I know this is probably a long shot, but the machining class I usually teach at Parkland College in Champaign, IL is short by a few people and I'm trying to round up some more interested folks so it doesn't get canceled. If anyone is in the area who might be interested, let me know, either by replying to this thread or by PM.

    There are three classes that are taught simultaneously. The basic course consists of one lathe and one mill project, as well as the basics of the trade (tool geometry, measuring tools, cutting tools, threads, etc.). Once you complete the two projects, you have free reign over the shop and can make whatever you want as long as it isn't a weapon .

    The intermediate course also has two required projects that you'll choose from a selection of useful prints (collet blocks, vise stops, table mounted work stops, hand tapper, fly cutter and a few more that escape me at the moment). You'll also learn more than you probably want to know about the dividing head and rotary table, boring heads, fixturing, and production techniques as they apply to manual machines. Again, once you finish those two, you can make whatever you want.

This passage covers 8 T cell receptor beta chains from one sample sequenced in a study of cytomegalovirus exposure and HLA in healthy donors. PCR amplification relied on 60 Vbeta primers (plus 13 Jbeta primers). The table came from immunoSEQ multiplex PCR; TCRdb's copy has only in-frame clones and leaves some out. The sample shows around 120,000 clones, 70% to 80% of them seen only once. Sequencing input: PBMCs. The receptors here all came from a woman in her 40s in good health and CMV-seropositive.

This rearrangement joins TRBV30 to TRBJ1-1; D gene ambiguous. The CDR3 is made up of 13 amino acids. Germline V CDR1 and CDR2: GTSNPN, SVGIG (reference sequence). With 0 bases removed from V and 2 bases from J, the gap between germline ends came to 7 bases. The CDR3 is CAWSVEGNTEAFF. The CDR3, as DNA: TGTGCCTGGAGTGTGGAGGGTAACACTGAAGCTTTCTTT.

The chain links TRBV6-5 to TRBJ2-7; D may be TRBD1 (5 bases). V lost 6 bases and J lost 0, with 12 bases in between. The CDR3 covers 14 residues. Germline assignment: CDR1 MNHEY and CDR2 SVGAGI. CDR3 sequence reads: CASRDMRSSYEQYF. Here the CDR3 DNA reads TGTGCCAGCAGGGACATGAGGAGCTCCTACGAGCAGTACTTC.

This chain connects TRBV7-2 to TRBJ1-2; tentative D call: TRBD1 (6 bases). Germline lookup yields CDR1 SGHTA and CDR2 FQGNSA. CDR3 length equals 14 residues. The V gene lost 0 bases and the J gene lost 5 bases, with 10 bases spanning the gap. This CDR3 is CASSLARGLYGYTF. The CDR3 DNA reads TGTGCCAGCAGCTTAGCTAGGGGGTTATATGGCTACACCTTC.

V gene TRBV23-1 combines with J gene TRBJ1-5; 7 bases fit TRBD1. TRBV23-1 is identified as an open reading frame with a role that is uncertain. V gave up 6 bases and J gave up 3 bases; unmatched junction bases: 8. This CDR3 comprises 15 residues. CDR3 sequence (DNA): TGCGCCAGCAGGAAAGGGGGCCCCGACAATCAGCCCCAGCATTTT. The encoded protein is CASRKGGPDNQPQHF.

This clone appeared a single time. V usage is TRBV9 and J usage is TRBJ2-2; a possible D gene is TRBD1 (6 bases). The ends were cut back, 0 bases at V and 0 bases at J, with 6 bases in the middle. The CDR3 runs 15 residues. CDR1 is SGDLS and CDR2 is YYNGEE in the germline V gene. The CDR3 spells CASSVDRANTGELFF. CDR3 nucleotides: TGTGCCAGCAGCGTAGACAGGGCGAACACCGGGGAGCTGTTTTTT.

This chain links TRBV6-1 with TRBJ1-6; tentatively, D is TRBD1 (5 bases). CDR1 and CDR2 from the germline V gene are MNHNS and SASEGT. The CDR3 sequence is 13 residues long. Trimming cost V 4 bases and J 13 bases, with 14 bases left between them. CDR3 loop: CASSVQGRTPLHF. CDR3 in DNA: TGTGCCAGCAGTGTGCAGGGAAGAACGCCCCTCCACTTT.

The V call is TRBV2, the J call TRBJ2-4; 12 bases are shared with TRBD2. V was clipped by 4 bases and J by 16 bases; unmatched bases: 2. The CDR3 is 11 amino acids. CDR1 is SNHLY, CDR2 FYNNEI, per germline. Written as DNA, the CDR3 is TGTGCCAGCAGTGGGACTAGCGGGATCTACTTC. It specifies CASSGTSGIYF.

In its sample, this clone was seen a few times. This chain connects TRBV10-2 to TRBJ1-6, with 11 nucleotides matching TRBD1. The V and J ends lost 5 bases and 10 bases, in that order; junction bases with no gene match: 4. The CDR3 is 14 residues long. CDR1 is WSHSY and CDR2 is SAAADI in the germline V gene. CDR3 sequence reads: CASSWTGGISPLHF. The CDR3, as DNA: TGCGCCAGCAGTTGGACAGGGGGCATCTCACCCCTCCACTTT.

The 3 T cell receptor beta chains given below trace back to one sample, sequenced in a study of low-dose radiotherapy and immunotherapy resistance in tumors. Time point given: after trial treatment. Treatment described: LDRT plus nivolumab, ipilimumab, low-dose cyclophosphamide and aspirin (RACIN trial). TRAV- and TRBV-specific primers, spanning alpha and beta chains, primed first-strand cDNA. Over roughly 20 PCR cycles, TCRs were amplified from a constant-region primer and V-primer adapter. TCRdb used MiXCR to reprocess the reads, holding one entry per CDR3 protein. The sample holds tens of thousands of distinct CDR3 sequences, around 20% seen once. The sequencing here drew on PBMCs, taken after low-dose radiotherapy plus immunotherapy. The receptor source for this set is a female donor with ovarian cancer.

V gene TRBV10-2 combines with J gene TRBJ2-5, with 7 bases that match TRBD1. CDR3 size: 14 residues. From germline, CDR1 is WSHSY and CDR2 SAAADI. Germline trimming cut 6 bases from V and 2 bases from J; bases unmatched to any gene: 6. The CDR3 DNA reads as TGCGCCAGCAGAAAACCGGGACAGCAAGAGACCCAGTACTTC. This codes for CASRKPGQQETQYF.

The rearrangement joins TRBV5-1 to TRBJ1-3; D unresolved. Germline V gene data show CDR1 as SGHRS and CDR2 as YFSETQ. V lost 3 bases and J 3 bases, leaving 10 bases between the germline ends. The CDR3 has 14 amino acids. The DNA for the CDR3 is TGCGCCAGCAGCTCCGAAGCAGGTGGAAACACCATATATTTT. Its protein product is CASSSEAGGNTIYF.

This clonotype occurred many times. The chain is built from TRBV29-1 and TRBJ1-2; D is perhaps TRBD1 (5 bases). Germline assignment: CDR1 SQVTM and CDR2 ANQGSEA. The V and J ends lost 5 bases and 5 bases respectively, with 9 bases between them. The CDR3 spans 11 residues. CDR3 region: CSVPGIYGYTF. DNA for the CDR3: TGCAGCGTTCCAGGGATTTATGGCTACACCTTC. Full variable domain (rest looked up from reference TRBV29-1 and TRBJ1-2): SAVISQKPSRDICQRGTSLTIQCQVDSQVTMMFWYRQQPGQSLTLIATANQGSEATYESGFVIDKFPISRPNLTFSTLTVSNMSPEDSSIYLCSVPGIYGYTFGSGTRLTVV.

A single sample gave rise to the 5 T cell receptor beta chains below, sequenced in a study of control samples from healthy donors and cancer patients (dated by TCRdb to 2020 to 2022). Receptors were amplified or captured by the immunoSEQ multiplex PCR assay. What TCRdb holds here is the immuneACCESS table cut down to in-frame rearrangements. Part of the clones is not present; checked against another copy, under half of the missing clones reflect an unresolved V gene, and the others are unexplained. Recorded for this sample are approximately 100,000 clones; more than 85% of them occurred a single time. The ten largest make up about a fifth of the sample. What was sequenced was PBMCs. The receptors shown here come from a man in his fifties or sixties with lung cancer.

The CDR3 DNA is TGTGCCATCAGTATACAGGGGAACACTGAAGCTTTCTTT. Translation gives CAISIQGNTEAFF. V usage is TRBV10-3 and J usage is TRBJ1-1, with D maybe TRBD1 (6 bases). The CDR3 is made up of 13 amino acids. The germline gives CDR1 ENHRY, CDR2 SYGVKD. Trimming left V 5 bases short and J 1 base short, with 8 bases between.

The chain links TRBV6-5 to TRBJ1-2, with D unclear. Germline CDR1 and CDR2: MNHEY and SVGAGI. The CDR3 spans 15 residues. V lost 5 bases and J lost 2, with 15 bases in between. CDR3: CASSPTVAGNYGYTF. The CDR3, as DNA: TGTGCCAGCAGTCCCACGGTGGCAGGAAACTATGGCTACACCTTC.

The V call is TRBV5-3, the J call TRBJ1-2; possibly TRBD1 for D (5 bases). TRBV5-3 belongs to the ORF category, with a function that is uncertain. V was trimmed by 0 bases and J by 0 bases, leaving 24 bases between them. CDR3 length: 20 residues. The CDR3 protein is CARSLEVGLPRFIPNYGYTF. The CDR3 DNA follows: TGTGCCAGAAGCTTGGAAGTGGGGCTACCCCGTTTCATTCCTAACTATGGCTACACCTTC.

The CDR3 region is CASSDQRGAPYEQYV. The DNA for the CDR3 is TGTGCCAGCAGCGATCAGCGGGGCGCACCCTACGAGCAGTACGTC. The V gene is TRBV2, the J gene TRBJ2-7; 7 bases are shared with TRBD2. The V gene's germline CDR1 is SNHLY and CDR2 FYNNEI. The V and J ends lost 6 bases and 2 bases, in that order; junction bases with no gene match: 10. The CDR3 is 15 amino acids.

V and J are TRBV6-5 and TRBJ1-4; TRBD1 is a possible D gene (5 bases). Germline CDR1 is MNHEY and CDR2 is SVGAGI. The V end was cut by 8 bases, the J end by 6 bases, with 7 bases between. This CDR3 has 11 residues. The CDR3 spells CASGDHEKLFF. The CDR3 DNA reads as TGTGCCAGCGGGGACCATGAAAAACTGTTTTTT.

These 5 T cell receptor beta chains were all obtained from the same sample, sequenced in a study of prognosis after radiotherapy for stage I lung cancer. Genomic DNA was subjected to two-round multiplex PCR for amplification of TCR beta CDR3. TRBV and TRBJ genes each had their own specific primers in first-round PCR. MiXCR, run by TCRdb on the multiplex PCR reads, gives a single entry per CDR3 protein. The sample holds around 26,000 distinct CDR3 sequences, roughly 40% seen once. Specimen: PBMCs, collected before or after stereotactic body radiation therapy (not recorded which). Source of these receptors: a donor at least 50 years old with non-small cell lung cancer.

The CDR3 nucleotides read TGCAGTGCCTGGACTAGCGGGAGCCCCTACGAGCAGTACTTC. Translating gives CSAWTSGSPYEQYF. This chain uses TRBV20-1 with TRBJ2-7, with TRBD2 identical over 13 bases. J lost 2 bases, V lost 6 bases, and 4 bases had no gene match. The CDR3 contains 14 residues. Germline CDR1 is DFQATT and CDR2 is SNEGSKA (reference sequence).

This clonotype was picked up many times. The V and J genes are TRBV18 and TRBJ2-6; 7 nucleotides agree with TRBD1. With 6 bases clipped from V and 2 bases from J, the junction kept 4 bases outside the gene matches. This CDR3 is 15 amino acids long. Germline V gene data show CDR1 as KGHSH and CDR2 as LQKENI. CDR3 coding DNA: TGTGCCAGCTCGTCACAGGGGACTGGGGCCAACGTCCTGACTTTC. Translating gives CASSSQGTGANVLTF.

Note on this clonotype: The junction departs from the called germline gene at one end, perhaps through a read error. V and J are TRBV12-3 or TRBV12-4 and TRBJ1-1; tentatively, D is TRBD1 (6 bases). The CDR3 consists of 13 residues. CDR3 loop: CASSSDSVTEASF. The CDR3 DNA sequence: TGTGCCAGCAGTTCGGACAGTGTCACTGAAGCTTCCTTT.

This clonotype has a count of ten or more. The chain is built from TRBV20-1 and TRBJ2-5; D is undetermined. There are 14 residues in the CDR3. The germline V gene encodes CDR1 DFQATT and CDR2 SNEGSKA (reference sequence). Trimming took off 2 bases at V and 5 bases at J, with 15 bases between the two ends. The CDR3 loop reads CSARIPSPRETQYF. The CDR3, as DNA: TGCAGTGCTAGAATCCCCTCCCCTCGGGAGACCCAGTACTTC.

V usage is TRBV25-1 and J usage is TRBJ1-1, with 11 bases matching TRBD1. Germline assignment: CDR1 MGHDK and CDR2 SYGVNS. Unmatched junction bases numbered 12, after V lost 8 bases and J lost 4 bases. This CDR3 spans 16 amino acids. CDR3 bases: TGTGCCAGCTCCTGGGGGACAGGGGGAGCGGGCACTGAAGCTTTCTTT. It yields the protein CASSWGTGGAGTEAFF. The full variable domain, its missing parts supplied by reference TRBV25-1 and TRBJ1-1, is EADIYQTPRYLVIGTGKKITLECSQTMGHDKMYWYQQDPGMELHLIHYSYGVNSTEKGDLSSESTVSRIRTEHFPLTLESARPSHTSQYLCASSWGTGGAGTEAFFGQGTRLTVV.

The advanced class is a relatively self-guided class, with the project(s) chosen by the student based on their own needs and what they desire to learn. You can make one project or fifty, as long as you give me a toleranced drawing and it's something you can reasonably expect to complete in a semester.

    We have 8 mills, 10 lathes, a surface grinder, a vertical and horizontal bandsaw, and a finger brake and small shear, all of which you'll have access to for the class. If you're interested, the web address for the college is http://www.parkland.edu and the course number is "MFT 121" for the basic class. Hope to see some of you there.

    Thanks,
    Stuart
    Last edited by hornluv; 01-06-2011, 08:44 PM.